The effectiveness of Chaga mushrooms is known largely through observing the general population’s use, as no clinical scientific studies have been able to prove whether or not the mushroom can prevent illness and disease. Traditional legends, as well as personal testimonies, insist that the Chaga mushroom can prevent the onset of contracted illnesses, assist with healing cancer patients and even prevent cancer in those prone to the disease.

The Memorial Sloan Kettering Cancer Center in New York claimed as recently as 2011 that the mushroom demonstrated anti-cancer properties when administered to mice, although they still cautioned against human consumption due to lack of scientific evidence for safety.

A more daring stance was taken by author Alexander Solzhenitsyn, author of “The Cancer Ward.” After the book’s release, some in the medical profession began to further investigate Chaga mushrooms and their effect on cancer. One such observation found that peasants in Russia who brewed the Chaga mushrooms, in place of more expensive coffee, seem to have much lower occurrences of cancer than their wealthier neighbors who brewed coffee instead.

At disabled-world.com, further medical research is discussed about a medical research team that found the birch tree forests in Siberia contain less pathogens than an operating room in modern day medicine. This is said to be blamed on the anti-microbial substances found in the bark of the trees hosting Chaga mushrooms. Perhaps most fascinating is the betulinic acid that have been shown to kill cancer cells without adverse side effects. These findings, however, have yet to be clinically verified.

Suggested Usage

Because Chaga is available in many forms, it is still advised that you consider the manufacturers’ recommendations for dosage based on the product. It is important, however, not to overindulge in this very potent supplement. With this in mind, dosages should vary based on weight. For example, when taking an extract, those weighing 150 pounds should consider a dosage of 45 drops normal, while those under 150 pounds should calculate their dosage based on their weight. For example, if someone weighed 100 pounds, they would need to only consume two thirds of the dosage, meaning the normal dose should be around 30 drops.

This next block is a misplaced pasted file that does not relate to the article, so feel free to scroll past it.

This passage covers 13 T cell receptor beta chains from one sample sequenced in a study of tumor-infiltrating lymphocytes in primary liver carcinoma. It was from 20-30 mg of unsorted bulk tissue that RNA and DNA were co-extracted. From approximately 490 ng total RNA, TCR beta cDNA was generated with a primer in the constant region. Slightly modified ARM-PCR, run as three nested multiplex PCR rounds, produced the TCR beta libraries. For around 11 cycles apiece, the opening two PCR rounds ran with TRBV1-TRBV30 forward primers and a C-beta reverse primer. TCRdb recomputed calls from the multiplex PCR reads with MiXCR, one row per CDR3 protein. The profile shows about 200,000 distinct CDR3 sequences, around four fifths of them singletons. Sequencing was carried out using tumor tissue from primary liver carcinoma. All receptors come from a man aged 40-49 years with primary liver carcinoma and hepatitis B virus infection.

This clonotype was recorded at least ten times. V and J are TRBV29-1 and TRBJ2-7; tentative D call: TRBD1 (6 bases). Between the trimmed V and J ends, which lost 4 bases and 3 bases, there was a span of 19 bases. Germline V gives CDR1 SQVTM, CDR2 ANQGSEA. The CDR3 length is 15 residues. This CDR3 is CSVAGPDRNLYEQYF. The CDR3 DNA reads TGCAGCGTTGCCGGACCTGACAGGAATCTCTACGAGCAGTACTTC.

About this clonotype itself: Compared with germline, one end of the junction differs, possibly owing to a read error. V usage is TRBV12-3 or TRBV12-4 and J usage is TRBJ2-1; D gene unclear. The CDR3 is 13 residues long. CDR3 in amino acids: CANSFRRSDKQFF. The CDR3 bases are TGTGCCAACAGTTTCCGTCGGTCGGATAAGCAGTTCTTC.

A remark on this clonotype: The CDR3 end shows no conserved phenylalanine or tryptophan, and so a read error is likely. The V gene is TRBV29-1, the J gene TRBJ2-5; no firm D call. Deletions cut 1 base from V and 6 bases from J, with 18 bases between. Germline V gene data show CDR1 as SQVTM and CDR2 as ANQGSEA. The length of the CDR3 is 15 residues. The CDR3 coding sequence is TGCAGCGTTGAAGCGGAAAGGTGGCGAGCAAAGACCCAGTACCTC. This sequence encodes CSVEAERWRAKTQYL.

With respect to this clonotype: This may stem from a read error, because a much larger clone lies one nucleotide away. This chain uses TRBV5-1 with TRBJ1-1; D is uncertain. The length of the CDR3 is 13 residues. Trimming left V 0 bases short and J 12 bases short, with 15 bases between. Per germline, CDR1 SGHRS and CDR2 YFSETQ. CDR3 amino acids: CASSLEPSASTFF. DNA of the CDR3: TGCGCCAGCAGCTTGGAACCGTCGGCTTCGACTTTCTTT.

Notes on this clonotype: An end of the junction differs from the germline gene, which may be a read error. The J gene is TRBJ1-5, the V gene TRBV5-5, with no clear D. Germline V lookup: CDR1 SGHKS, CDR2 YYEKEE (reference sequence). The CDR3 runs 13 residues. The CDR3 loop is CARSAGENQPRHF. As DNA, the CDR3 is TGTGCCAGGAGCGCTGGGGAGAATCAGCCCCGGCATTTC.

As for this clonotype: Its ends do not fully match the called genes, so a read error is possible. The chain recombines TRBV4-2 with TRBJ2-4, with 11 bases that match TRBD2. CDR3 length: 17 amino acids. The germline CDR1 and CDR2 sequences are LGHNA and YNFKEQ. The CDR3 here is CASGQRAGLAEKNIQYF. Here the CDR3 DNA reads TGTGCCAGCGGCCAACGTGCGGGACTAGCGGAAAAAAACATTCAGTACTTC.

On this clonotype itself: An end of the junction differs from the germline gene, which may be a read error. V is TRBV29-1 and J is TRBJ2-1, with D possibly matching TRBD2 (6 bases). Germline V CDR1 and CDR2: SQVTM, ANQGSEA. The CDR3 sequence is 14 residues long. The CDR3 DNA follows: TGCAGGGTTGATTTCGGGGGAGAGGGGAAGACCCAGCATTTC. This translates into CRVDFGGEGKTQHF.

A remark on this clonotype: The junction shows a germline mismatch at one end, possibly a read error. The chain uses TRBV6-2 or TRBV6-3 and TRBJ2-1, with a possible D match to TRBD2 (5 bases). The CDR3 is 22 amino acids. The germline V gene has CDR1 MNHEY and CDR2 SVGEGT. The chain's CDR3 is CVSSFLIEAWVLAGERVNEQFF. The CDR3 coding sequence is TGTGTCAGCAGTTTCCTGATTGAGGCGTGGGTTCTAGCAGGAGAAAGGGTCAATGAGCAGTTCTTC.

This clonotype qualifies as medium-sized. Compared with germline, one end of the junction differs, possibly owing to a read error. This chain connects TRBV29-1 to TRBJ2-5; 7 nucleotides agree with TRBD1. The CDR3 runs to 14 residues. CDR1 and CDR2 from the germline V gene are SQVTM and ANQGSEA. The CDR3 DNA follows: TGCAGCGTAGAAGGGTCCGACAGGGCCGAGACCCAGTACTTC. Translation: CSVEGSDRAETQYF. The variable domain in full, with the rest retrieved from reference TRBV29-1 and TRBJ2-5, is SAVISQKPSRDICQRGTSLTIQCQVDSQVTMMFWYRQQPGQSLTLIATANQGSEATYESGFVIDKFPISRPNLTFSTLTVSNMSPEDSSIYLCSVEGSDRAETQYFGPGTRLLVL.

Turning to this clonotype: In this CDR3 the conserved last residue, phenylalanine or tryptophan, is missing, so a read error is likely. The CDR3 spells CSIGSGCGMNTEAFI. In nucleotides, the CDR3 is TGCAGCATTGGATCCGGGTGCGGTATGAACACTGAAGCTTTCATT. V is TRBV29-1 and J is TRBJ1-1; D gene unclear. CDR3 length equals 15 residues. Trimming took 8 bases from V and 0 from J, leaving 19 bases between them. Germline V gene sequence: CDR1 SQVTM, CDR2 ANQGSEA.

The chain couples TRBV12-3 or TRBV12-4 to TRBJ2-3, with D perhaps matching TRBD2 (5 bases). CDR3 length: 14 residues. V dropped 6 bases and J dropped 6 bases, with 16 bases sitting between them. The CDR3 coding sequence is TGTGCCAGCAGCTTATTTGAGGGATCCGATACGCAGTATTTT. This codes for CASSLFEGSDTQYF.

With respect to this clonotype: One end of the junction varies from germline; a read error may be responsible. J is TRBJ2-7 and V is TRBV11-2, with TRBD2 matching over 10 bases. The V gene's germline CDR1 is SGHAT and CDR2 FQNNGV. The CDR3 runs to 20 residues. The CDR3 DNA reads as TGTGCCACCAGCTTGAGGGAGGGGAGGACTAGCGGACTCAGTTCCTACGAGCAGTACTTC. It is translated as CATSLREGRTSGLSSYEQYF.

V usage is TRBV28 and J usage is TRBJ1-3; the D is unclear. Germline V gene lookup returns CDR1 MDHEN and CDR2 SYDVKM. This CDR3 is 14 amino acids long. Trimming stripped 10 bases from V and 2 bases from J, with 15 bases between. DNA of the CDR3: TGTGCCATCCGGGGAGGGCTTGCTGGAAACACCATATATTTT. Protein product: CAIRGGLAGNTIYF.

If nausea, headaches or other unusual symptoms present themselves, it is recommended to lower the dosage. Because the extracts are water soluble, one has very little reason to worry with overdose, as excess will simply be expelled from the body as waste.

Extracts can be placed in water, but warm water could neutralize some of the benefits, so it is best to use cold water. It is recommended to swish in the mouth for up to 60 seconds before swallowing. To prevent possible insomnia, try not to consume Chaga after 4 p.m., or when you would normally cut off caffeine for the day.

Teas, powders and capsules should all be consumed with manufacturers’ recommendation and the weight rule in mind, especially if you are trying the supplement for the first time. It is better to start with a smaller dose and increase to a comfortable dose than to experience unpleasant side effects from its potency.